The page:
Subleasing is a popular option for IU students and staff members, but navigating leases and finding sublessees can be challenging.
Property management companies have a variety of subleasing policies for residents who want to sublet their apartments and houses.
Taran Davies is an employee with Varsity Properties.
“Technically, in the lease, it says we don’t sublease,” Davies said. “But there is a work-around.”
Varsity Properties doesn’t advertise that they allow subleasing. If a resident needs to break their lease and they find a replacement for themselves, Varsity Properties will modify the lease with the new resident’s name, Davies said.
There isn’t a modification fee, Davies said.
“It’s just a one-page document that is pretty fast to type up as long as all the roommates agree on it.”
It’s important to note that if a resident subleases their apartment, they are often liable if their subtenant doesn’t pay, according to the Division of Student Services. The Division of Student Services provides free lease analyses to IU students.
“Look in your friend group first,” Davies said of finding a subletter. “Someone that’s known is always better.”
Other rental companies, like Cedarview Management, allow subleasing without a workaround.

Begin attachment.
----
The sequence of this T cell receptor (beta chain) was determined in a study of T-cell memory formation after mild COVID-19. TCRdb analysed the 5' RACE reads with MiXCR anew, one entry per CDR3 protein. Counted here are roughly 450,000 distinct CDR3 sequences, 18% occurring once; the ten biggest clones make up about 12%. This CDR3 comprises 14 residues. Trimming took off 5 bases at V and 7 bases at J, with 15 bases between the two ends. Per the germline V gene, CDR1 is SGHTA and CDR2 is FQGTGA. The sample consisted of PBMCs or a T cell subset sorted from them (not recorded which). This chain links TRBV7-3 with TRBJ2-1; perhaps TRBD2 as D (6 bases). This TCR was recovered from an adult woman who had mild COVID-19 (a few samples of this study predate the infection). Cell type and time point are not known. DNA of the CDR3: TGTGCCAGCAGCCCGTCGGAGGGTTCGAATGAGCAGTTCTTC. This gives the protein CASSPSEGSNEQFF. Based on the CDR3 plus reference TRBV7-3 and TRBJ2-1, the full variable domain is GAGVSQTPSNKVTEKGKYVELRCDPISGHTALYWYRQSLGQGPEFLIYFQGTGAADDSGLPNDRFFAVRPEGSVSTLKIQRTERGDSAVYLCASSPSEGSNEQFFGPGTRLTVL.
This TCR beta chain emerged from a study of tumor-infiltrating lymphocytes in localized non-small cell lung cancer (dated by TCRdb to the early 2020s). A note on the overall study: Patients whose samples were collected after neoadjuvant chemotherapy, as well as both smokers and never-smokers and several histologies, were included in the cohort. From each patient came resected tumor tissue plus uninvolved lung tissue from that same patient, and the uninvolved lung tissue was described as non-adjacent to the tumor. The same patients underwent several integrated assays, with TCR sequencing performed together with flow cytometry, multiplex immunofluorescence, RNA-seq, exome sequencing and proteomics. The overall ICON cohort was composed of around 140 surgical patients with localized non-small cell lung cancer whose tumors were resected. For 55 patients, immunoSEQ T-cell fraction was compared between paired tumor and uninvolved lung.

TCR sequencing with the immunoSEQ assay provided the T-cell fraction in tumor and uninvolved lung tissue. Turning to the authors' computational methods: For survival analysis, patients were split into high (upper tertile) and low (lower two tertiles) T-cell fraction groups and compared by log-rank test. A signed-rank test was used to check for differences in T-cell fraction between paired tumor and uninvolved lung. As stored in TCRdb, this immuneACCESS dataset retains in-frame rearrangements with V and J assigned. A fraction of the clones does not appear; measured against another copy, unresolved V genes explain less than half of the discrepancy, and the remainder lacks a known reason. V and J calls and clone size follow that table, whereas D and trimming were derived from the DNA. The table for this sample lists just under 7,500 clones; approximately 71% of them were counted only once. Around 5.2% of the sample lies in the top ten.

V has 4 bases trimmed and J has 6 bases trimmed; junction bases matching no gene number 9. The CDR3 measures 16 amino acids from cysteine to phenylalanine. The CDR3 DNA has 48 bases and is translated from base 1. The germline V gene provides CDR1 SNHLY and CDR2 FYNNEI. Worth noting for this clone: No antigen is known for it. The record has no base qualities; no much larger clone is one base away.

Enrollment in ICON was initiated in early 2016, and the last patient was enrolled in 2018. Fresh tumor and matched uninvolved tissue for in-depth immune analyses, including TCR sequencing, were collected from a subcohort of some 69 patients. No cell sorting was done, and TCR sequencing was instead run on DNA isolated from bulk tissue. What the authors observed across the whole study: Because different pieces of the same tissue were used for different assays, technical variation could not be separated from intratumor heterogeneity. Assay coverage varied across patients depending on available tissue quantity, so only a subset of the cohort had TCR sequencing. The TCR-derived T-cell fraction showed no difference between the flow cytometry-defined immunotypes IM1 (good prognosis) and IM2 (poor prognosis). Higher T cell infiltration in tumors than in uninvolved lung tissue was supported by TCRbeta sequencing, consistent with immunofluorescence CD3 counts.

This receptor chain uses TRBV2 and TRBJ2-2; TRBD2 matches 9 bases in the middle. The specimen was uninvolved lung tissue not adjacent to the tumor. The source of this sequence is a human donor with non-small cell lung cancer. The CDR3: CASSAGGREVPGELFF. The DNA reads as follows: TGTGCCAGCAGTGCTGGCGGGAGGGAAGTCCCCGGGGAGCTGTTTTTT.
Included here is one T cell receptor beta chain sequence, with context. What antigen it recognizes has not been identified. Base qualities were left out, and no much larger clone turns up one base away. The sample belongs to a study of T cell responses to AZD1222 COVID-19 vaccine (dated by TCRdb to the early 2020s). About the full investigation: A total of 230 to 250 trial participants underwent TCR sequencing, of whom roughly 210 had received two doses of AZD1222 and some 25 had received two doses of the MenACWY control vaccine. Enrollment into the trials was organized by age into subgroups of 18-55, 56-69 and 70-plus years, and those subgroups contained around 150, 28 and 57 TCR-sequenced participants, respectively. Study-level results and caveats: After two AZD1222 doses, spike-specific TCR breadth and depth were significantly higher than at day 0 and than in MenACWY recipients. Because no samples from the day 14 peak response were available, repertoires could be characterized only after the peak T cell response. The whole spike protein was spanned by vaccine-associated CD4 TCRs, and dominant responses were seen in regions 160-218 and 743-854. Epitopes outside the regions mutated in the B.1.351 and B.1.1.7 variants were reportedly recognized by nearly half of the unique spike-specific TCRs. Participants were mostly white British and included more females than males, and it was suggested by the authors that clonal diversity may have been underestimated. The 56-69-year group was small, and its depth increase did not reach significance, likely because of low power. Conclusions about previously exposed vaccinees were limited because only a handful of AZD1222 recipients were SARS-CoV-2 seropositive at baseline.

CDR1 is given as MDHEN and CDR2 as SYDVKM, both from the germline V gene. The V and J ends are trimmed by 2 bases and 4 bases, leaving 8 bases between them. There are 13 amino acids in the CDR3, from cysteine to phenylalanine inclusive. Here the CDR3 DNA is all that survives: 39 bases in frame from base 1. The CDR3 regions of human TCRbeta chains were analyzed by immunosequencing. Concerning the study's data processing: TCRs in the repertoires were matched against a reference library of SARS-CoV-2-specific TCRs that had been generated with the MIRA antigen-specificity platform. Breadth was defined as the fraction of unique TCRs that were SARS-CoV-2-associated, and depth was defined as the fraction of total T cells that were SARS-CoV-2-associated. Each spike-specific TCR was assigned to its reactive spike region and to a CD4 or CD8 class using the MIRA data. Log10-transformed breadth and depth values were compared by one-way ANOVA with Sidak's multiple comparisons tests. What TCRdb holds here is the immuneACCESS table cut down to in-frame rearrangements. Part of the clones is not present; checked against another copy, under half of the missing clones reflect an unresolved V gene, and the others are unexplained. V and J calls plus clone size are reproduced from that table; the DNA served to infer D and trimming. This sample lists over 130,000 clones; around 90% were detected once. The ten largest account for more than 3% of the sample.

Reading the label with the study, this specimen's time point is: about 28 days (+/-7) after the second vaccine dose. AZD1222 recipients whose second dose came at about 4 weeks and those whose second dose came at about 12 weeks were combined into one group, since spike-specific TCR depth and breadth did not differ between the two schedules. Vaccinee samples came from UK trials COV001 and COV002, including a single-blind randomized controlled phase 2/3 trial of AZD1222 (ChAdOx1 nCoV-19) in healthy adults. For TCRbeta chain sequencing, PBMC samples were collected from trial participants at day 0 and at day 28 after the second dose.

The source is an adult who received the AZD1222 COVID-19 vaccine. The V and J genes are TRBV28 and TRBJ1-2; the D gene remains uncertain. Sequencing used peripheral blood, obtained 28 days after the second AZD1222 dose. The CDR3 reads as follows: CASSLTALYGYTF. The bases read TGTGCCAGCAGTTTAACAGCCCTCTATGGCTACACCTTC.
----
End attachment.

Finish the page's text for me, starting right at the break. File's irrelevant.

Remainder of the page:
“It’s actually part of the lease they signed that we would help them get the word out if they want to sublease their apartment,” Brandis Ayres, an employee at Cedarview Management, said.
Residents subleasing an apartment still have to pay the additional apartment fees, such as electricity and water. Individuals who want to sublease with Cedarview Management also have to pay a $400 security deposit, Ayres said.
“There are always fees,” Ayres said. “They (current residents) can use them as negotiating tools for whoever is going to take their apartment.”
Students looking for houses and apartments to sublease have many resources available, including some at IU.
Graduate students and faculty can also find subleases through the Office of the Vice Provost for Faculty & Academic Affairs.
Allison Schnable is an assistant professor with the Paul H. O’Neill School of Public and Environmental Affairs. She is using the Office of the Vice Provost for Faculty & Academic Affairs to look for someone to sublease her house for the fall 2021 semester.
“I’m looking for someone that basically covers the expenses if I were there,” Schnable said.
Schnable hasn’t advertised her apartment on other websites yet but said she plans to soon.
“It’s a property I really prefer to rent out to faculty, visitors or graduate students,” Schnable said. “It’s not an appropriate property for undergraduates.”